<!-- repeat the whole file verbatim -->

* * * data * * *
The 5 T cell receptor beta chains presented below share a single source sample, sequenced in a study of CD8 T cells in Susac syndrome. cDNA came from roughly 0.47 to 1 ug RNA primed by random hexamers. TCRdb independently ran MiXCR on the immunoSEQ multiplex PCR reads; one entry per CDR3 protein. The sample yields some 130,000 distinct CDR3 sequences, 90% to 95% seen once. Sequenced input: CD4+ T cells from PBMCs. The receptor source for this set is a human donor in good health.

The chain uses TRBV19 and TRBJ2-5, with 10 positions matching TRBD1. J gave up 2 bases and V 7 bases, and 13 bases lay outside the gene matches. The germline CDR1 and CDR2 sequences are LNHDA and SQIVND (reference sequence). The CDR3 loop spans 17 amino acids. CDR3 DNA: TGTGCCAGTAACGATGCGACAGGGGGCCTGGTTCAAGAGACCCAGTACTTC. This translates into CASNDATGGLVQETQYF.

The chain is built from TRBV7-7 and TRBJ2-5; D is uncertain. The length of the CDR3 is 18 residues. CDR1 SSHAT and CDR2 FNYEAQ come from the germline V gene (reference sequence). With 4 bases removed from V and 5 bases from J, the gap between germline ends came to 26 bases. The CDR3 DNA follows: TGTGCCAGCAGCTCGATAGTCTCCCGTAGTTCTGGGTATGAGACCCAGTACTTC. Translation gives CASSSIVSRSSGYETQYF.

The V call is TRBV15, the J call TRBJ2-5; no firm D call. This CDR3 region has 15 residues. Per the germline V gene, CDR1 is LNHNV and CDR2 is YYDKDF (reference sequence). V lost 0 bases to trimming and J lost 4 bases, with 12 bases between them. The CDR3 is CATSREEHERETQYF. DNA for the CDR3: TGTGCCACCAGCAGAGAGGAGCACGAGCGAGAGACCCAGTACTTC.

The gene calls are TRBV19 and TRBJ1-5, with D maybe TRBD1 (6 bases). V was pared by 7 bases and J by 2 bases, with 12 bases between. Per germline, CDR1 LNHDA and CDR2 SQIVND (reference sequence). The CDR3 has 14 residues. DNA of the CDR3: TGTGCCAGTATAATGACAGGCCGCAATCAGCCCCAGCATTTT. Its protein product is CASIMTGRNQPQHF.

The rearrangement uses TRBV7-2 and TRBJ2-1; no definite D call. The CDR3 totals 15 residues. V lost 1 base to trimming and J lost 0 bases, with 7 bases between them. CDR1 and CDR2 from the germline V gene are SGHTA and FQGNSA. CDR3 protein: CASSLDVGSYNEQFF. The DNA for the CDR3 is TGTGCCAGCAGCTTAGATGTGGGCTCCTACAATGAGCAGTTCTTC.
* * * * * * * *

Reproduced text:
The 5 T cell receptor beta chains presented below share a single source sample, sequenced in a study of CD8 T cells in Susac syndrome. cDNA came from roughly 0.47 to 1 ug RNA primed by random hexamers. TCRdb independently ran MiXCR on the immunoSEQ multiplex PCR reads; one entry per CDR3 protein. The sample yields some 130,000 distinct CDR3 sequences, 90% to 95% seen once. Sequenced input: CD4+ T cells from PBMCs. The receptor source for this set is a human donor in good health.

The chain uses TRBV19 and TRBJ2-5, with 10 positions matching TRBD1. J gave up 2 bases and V 7 bases, and 13 bases lay outside the gene matches. The germline CDR1 and CDR2 sequences are LNHDA and SQIVND (reference sequence). The CDR3 loop spans 17 amino acids. CDR3 DNA: TGTGCCAGTAACGATGCGACAGGGGGCCTGGTTCAAGAGACCCAGTACTTC. This translates into CASNDATGGLVQETQYF.

The chain is built from TRBV7-7 and TRBJ2-5; D is uncertain. The length of the CDR3 is 18 residues. CDR1 SSHAT and CDR2 FNYEAQ come from the germline V gene (reference sequence). With 4 bases removed from V and 5 bases from J, the gap between germline ends came to 26 bases. The CDR3 DNA follows: TGTGCCAGCAGCTCGATAGTCTCCCGTAGTTCTGGGTATGAGACCCAGTACTTC. Translation gives CASSSIVSRSSGYETQYF.

The V call is TRBV15, the J call TRBJ2-5; no firm D call. This CDR3 region has 15 residues. Per the germline V gene, CDR1 is LNHNV and CDR2 is YYDKDF (reference sequence). V lost 0 bases to trimming and J lost 4 bases, with 12 bases between them. The CDR3 is CATSREEHERETQYF. DNA for the CDR3: TGTGCCACCAGCAGAGAGGAGCACGAGCGAGAGACCCAGTACTTC.

The gene calls are TRBV19 and TRBJ1-5, with D maybe TRBD1 (6 bases). V was pared by 7 bases and J by 2 bases, with 12 bases between. Per germline, CDR1 LNHDA and CDR2 SQIVND (reference sequence). The CDR3 has 14 residues. DNA of the CDR3: TGTGCCAGTATAATGACAGGCCGCAATCAGCCCCAGCATTTT. Its protein product is CASIMTGRNQPQHF.

The rearrangement uses TRBV7-2 and TRBJ2-1; no definite D call. The CDR3 totals 15 residues. V lost 1 base to trimming and J lost 0 bases, with 7 bases between them. CDR1 and CDR2 from the germline V gene are SGHTA and FQGNSA. CDR3 protein: CASSLDVGSYNEQFF. The DNA for the CDR3 is TGTGCCAGCAGCTTAGATGTGGGCTCCTACAATGAGCAGTTCTTC.